|Birth Day:||November 25, 1933|
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He was immediately successful in Baltimore, winning the NFL Rookie of the Year award in 1956.
During his rookie season in 1956, Moore established himself as one of the most well rounded runners and receivers in the league, and won the NFL Rookie of the Year award. In 1958, he caught a career-high 50 passes for 938 yards and seven touchdowns in helping the Colts win the NFL championship. In 1959, Moore had 47 receptions for 846 yards and six touchdowns as the Colts repeated as champions.
Moore was both a great runner and receiver, lining up in the backfield as a halfback and split wide as a flanker, and was equally dangerous at both positions in the Colts' offense run by quarterback Johnny Unitas. Moore averaged at least seven yards per carry in three seasons, and has a career average of 4.8 yards per carry. He had 40 receptions for 687 yards and seven touchdowns in 1957, the first of five years in which he would have 40 or more catches. In an era of pounding running games, Moore was a glimpse of things to come in the NFL, with a career average of 30 receptions per year out of the backfield.
Moore was injured in 1962, a knee injury, and lost his starting job in 1963 from the knee injury. In 1964, he had one of his best statistical seasons when he scored 20 touchdowns, helping to lead the Colts to a 12–2 regular-season record and a trip to the NFL Championship Game for the third time in seven seasons. He was voted by his fellow players as the Most Valuable Player, a remarkable award considering he played most of the season with complications from appendicitis, and gave credence to the claim that he was one of the toughest players in the NFL. He also won Comeback Player of the Year Award in 1964.
Moore scored a touchdown in an NFL-record 18 consecutive appearances starting in 1963 and continuing through the entire 1964 season, ending in 1965. This record stood for 40 years until being equaled by LaDainian Tomlinson in 2005. Because his streak was interrupted by a five-game absence due to injury in 1963, he does not hold the NFL's official record for consecutive games rushing for a touchdown.
Moore faced the difficult task of being an African American in the NFL during the 1950s and 1960s. Most teams averaged about six African American players on their roster during his time in the league. His race also came into question after his retirement in 1968 when he was not given a long-term contract with CBS Television, ending his attempt to be the first black sports broadcaster for CBS.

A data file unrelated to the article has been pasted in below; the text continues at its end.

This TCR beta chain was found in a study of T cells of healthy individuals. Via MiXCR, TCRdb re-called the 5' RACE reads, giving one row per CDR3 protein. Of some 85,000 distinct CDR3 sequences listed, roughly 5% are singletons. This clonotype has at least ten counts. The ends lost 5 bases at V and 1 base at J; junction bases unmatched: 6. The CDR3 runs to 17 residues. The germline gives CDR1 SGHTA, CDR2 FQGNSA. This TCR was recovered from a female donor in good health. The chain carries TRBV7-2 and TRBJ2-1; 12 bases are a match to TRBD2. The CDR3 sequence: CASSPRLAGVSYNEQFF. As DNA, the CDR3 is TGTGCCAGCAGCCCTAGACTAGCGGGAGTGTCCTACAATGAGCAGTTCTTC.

Moore retired from professional football after the 1967 season. In 12 seasons and 143 regular season games he scored 111 total touchdowns, accumulated 11,213 total yards, made seven Pro Bowls, and five all-NFL teams. His uniform number 24 was retired by Baltimore, and in 1969 a sportswriters' poll named him to the NFL's 50th Anniversary Team.
In 1975 Moore was elected to the Pro Football Hall of Fame, and was named to the NFL’s 1950s All Decade Team. In 1999, The Sporting News' ranked Moore 71st on its list of the 100 Greatest Football Players. He is the only player in NFL history to have at least 40 receiving touchdowns and 40 rushing touchdowns.
On January 19, 2008, Moore was inducted into the East-West Shrine Game Hall of Fame class. Moore was an honorary captain for Penn State's game versus Syracuse on September 12, 2009. It was the first time a former Penn State player has been invited to participate in the pre-game coin toss. Moore is a member of The Pigskin Club of Washington, D.C. National Intercollegiate All-American Football Players Honor Roll.
Moore retired in 2010 from the Maryland Department of Juvenile Services after 26 years of service. His job with the state included traveling to middle and high schools, mixing and mingling with at-risk children, trying to keep them straight. He was a keynote speaker for churches, organizations and youth groups, teaching children and adults about the risks of drugs and he worked to improve the lives of troubled teens.
On October 8, 2013, Moore had a road in Baltimore County named after him in his honor.
Currently, Lenny Moore is 89 years, 0 months and 1 days old. Lenny Moore will celebrate 90th birthday on a Saturday 25th of November 2023.
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